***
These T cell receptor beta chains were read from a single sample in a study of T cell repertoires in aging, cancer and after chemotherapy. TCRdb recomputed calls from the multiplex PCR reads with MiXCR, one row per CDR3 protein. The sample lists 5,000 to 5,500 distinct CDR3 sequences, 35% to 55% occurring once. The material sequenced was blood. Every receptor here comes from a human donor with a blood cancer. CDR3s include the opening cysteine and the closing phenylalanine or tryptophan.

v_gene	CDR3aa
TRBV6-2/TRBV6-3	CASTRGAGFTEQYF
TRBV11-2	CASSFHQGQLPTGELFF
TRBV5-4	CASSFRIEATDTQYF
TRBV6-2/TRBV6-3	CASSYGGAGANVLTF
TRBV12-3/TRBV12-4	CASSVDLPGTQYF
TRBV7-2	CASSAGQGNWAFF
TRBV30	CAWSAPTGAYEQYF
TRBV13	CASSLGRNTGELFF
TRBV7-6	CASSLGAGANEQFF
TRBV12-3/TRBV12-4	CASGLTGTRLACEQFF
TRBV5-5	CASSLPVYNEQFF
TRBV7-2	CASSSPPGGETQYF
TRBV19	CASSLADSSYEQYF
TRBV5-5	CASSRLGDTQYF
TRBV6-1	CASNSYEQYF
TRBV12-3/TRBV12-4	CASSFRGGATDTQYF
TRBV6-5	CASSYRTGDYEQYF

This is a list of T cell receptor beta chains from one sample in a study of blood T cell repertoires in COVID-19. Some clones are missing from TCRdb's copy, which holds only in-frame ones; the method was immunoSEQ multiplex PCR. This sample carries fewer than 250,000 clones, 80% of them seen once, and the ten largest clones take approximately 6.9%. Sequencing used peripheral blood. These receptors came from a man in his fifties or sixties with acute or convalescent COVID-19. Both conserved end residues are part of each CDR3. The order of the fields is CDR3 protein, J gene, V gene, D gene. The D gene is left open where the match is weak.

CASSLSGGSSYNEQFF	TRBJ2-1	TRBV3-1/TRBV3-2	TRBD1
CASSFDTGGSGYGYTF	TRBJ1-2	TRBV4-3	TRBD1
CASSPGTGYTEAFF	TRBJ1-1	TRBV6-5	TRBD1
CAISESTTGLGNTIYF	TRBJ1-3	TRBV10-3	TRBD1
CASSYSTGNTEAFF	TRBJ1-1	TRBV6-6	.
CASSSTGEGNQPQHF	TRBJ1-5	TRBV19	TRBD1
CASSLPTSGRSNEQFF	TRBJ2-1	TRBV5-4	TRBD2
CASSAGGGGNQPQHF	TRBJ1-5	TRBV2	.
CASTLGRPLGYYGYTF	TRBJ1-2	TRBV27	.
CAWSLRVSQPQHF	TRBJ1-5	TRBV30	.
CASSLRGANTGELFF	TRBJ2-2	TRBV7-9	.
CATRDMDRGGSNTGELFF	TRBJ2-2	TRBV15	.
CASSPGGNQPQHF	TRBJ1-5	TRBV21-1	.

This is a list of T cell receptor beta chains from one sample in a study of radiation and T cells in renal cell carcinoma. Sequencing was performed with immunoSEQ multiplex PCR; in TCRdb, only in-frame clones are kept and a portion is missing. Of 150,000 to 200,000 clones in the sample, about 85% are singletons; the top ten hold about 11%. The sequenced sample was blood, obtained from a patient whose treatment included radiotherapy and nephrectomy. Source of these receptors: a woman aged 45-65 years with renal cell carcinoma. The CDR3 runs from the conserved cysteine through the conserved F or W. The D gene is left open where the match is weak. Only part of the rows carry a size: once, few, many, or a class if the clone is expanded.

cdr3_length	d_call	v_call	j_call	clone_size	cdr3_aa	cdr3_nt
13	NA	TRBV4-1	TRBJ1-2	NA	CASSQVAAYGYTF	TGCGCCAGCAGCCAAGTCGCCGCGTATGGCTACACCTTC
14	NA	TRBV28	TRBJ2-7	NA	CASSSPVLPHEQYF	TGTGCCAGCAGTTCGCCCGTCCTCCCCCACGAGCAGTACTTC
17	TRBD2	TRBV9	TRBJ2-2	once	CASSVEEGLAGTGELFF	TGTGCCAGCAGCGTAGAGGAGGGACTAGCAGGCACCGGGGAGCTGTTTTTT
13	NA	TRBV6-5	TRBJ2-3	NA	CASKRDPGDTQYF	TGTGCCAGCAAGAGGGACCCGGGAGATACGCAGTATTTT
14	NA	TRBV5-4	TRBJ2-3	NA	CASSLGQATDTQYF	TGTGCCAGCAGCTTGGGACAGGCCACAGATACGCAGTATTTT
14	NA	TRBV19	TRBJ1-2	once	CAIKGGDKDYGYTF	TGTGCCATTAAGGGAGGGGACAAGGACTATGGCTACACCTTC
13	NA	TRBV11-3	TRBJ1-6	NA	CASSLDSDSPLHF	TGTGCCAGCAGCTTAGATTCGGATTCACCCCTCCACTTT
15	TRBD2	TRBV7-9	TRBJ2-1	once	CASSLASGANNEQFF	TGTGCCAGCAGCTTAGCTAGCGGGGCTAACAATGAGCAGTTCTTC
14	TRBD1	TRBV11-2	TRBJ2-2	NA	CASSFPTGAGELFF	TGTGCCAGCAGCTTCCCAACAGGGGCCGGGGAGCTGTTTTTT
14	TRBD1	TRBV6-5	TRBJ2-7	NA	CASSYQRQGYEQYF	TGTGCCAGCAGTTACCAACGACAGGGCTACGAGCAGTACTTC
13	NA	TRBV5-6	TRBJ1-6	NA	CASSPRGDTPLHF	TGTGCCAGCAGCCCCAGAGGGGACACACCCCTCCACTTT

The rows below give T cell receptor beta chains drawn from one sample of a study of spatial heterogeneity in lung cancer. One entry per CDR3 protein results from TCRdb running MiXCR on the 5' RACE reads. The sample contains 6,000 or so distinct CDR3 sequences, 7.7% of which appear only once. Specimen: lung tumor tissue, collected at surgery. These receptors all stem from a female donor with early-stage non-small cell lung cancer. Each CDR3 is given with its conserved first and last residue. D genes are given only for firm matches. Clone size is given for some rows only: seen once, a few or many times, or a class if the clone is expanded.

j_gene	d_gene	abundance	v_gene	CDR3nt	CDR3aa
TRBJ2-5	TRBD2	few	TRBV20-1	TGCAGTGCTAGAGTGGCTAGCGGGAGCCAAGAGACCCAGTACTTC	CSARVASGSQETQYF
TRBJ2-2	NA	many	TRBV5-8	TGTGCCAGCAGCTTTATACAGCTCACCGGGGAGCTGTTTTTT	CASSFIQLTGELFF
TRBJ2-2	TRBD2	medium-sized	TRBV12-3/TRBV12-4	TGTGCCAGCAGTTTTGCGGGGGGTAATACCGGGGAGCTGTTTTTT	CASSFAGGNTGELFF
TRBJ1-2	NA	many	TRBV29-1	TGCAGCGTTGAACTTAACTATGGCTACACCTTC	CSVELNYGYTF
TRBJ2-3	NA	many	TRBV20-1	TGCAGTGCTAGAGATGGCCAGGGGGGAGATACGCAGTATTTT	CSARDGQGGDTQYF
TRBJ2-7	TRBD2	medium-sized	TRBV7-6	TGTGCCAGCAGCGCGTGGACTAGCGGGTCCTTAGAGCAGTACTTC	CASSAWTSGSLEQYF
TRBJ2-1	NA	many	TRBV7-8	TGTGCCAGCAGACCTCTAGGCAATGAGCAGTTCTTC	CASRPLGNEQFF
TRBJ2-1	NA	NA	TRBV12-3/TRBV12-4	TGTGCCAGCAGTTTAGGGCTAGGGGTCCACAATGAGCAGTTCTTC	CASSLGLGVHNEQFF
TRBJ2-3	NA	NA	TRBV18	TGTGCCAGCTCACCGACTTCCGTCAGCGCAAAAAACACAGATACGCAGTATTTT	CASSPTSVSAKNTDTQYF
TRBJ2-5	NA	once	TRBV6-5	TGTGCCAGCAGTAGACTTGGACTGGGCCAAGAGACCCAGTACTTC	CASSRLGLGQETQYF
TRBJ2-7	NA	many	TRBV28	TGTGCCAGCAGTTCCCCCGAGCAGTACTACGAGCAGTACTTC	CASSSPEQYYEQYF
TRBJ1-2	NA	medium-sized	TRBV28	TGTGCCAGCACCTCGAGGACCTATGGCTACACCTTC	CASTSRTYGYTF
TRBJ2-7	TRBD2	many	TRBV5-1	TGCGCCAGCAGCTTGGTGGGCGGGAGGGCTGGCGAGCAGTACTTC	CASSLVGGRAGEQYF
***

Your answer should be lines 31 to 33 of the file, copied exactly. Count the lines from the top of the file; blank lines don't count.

CASSLRGANTGELFF	TRBJ2-2	TRBV7-9	.
CATRDMDRGGSNTGELFF	TRBJ2-2	TRBV15	.
CASSPGGNQPQHF	TRBJ1-5	TRBV21-1	.